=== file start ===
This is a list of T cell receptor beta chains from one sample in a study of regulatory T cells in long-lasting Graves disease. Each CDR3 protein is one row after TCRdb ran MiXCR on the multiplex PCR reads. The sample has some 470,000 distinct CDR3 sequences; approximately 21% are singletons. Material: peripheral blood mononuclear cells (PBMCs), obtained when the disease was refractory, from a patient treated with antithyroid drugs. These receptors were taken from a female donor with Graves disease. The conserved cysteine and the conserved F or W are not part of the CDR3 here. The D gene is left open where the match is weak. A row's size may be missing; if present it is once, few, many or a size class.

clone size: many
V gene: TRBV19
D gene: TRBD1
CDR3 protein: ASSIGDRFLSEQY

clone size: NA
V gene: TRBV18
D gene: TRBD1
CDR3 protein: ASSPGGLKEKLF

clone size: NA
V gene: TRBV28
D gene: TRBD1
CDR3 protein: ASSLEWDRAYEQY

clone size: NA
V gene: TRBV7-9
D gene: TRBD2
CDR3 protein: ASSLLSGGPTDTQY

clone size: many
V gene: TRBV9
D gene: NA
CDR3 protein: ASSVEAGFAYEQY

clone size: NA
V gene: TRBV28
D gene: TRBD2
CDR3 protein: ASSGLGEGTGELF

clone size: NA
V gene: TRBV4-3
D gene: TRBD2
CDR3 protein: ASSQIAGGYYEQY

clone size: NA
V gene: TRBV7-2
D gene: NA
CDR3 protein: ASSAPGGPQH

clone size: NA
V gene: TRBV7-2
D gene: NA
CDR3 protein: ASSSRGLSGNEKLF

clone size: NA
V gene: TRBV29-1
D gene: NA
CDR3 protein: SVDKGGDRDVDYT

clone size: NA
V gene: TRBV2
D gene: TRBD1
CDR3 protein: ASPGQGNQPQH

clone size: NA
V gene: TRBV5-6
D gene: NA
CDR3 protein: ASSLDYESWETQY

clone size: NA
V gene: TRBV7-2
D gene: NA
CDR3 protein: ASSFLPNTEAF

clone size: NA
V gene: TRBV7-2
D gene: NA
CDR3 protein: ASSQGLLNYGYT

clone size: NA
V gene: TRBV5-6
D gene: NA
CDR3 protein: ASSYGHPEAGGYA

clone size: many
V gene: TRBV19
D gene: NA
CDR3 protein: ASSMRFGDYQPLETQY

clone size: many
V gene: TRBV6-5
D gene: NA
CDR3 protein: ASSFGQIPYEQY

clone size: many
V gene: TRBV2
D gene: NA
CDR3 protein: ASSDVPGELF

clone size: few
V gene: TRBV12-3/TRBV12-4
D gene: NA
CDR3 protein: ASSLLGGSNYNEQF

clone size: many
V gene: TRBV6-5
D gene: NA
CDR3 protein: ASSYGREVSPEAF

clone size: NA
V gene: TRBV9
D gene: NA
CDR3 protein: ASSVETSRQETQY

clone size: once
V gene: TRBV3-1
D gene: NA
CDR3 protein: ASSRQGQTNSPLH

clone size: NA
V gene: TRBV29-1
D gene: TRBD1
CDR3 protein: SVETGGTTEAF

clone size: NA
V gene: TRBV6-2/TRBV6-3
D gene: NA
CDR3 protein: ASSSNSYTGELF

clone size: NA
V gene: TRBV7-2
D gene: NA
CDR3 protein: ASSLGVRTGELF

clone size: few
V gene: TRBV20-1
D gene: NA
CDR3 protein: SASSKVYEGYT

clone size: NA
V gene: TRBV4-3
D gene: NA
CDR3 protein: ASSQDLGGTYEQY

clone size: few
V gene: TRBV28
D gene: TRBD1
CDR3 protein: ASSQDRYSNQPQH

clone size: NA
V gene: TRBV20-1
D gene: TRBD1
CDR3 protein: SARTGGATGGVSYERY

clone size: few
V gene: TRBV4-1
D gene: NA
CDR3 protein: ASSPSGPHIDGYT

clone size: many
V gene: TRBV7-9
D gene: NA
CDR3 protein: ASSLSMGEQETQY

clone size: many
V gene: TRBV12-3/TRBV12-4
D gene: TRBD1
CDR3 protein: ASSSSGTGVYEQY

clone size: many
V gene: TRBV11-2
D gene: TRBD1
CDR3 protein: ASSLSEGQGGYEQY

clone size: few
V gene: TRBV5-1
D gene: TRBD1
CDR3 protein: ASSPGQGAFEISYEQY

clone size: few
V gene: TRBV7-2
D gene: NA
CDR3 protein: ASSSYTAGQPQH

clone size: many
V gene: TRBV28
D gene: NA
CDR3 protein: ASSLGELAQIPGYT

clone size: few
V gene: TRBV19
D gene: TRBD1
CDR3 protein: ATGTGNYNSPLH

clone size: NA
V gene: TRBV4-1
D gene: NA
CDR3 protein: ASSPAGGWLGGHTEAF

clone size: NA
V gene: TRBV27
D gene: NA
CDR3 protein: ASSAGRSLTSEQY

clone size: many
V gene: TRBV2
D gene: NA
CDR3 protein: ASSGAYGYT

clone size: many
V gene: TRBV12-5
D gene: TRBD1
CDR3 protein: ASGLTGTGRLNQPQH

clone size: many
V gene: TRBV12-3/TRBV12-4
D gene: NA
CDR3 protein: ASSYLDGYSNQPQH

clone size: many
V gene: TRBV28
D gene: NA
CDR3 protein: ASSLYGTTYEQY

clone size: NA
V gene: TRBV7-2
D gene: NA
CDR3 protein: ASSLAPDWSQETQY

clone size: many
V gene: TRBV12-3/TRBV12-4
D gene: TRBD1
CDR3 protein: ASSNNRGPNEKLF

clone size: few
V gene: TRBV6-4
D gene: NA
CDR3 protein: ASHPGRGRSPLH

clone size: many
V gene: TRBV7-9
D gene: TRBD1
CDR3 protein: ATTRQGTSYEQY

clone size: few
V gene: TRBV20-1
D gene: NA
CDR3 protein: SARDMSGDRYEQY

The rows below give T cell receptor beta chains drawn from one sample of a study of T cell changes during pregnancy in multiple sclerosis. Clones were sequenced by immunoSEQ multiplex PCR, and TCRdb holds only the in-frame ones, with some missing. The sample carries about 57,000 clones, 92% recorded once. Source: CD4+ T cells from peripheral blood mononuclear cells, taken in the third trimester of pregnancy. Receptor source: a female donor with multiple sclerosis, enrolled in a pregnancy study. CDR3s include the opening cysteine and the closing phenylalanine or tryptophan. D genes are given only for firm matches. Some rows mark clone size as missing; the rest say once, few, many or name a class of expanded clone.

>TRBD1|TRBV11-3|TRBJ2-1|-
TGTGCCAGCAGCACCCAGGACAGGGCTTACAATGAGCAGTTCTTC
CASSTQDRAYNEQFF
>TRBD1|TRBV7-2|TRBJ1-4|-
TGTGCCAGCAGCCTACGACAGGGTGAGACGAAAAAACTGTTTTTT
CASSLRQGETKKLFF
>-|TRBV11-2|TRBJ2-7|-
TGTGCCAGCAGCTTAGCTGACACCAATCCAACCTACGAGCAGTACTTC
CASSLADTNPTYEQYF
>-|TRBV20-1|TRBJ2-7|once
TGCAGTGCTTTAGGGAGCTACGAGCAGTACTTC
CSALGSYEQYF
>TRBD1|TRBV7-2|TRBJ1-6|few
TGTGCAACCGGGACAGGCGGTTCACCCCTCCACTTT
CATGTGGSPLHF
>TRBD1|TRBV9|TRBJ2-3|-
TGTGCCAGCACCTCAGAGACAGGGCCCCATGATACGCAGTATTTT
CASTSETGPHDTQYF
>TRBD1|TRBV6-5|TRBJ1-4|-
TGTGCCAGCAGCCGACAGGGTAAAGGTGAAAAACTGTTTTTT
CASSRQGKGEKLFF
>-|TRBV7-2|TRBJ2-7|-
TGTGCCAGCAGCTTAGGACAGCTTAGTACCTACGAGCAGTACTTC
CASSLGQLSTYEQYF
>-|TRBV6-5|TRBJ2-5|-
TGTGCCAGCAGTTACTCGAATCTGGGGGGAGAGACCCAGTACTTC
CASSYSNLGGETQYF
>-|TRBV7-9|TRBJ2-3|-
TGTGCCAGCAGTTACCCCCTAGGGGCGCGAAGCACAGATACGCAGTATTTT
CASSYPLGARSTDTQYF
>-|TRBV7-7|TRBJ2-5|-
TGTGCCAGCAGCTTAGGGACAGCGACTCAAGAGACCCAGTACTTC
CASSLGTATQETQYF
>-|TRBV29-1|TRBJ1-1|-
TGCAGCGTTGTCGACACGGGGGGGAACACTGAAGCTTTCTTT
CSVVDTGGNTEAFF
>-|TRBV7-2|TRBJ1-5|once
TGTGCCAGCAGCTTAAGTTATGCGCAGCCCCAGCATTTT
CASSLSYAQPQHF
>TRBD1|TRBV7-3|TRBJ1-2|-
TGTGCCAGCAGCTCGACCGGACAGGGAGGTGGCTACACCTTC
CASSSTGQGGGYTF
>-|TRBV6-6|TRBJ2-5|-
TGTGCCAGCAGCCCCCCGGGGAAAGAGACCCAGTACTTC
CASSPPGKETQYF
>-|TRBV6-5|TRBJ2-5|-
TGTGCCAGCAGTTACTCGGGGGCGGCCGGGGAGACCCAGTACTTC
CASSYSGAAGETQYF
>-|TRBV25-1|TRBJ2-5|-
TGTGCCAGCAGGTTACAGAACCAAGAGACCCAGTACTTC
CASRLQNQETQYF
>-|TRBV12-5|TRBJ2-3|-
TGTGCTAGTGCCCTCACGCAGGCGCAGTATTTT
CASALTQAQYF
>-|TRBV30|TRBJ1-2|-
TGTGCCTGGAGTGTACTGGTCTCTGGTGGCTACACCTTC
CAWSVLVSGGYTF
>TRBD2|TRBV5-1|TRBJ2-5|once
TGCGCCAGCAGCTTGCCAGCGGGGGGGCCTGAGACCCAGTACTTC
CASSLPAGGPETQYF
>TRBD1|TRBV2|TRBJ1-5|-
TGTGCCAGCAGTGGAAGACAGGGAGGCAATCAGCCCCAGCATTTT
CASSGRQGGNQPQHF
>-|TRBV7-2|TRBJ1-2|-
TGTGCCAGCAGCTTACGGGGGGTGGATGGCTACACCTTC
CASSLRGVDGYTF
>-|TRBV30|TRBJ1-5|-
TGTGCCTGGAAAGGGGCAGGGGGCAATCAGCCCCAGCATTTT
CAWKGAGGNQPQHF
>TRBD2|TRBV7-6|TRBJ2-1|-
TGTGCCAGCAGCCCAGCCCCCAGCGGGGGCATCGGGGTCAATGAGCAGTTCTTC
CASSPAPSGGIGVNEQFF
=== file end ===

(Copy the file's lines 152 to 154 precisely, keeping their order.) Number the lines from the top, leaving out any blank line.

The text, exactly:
D gene: NA
CDR3 protein: ASSPAGGWLGGHTEAF

clone size: NA